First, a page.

Digitas executives say that consumers end up with a better experience—even a service—if the ads they are shown are relevant and new.

Well that’s good. As long as my “personalized” advertising, designed to appear in my face the “moment I turn on a computer, cell-phone, or television,” is “relevant and new.” As long as I have a “better experience.”

You know, I was just thinking…. Five blades really isn’t going to cut it for me anymore. I’m going to need at least six or seven (What would one call that? If four blades = “quattro,” maybe a “hexo” or a “hepta?” But the one with five blades is called “fusion” which has no obvious numerical designation…. Hmm, well not to worry—someone is undoubtedly hard at work on this vexing matter right now). I look forward to the (personalized!) delights that the advertising gurus are currently labouring to bring to a screen near me.

10 Comments Post a comment
  1. Reminds me of the movie Minority Report. Have you seen it? It has the personalized advertizing you mentioned.

    August 9, 2007
  2. Yes, I’ve seen the movie. I remember thinking it was disturbing then and taking comfort in the fact that it was only a movie…


    August 9, 2007
  3. There is a stat, that says, ‘The wealthiest fifth of the world’s people consume 86% of all goods and services; while the poorest fifth consume only 1%.
    I found your blog, through a blog, through a blog…thought provoking writing…thanks.

    August 10, 2007
  4. I’ve come across statistics like this as well – they are depressing indeed. Kind of puts an exclamation point on the morally problematic nature of the enterprise of advertising to the wealthy (although complaining about advertising hardly seems to scratch the surface of what an appropriate response might be…)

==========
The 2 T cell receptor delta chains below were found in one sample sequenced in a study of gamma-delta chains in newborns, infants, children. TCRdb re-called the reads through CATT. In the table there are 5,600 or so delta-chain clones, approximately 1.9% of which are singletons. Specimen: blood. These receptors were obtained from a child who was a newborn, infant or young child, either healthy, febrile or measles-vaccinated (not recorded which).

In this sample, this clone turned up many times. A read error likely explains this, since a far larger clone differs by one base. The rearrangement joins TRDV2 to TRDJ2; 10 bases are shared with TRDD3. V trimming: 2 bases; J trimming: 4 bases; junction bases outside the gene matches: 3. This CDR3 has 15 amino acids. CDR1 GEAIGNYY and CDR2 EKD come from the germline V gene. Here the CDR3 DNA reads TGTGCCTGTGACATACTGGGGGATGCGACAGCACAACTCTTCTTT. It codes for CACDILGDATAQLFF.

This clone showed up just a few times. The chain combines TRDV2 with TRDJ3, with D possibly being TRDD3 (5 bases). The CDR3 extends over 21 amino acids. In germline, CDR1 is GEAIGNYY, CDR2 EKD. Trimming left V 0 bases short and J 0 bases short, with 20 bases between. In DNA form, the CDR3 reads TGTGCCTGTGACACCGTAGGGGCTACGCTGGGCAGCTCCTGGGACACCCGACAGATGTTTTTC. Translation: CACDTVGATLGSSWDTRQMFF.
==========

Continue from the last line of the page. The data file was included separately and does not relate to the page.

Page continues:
(Thanks for the kind words, by the way.)

    August 10, 2007
  5. jc #

    for the record i have a gillette fusion myself. it works quite well. while i don’t think it will turn me into a fighter pilot, it does give me a good shave. since i am one of those guys who gets five o’clock shadows, i appreciate a good shave. i fail to see how the above statistic points to anything morally problematic about advertising. while the amount of charity given to africa over the last 40 years has not raised standard of living there, reducing taxes and increasing trade between countries has been correlated to a better standard of living. it would seem to me it would be more beneficial to start looking for ways to expand trade in those poor countries and encourage more free economies there would be better use of time.

    August 13, 2007
  6. Well, I certainly wouldn’t begrudge anyone a good shave! I’ve always found the “razor wars” to be very strange and almost comical – that was the main reason I used the example in the post…

    Re: the statistics. Assuming that you think that the reality described by the statistic is morally problematic (which I do), I would argue that the advertising industry, which is directed primarily to the wealthy (at least on a global scale) and is geared toward making sure that these people continue or increase the spending habits which contribute to this imbalance, is implicated in maintaining or exacerbating an unjust situation.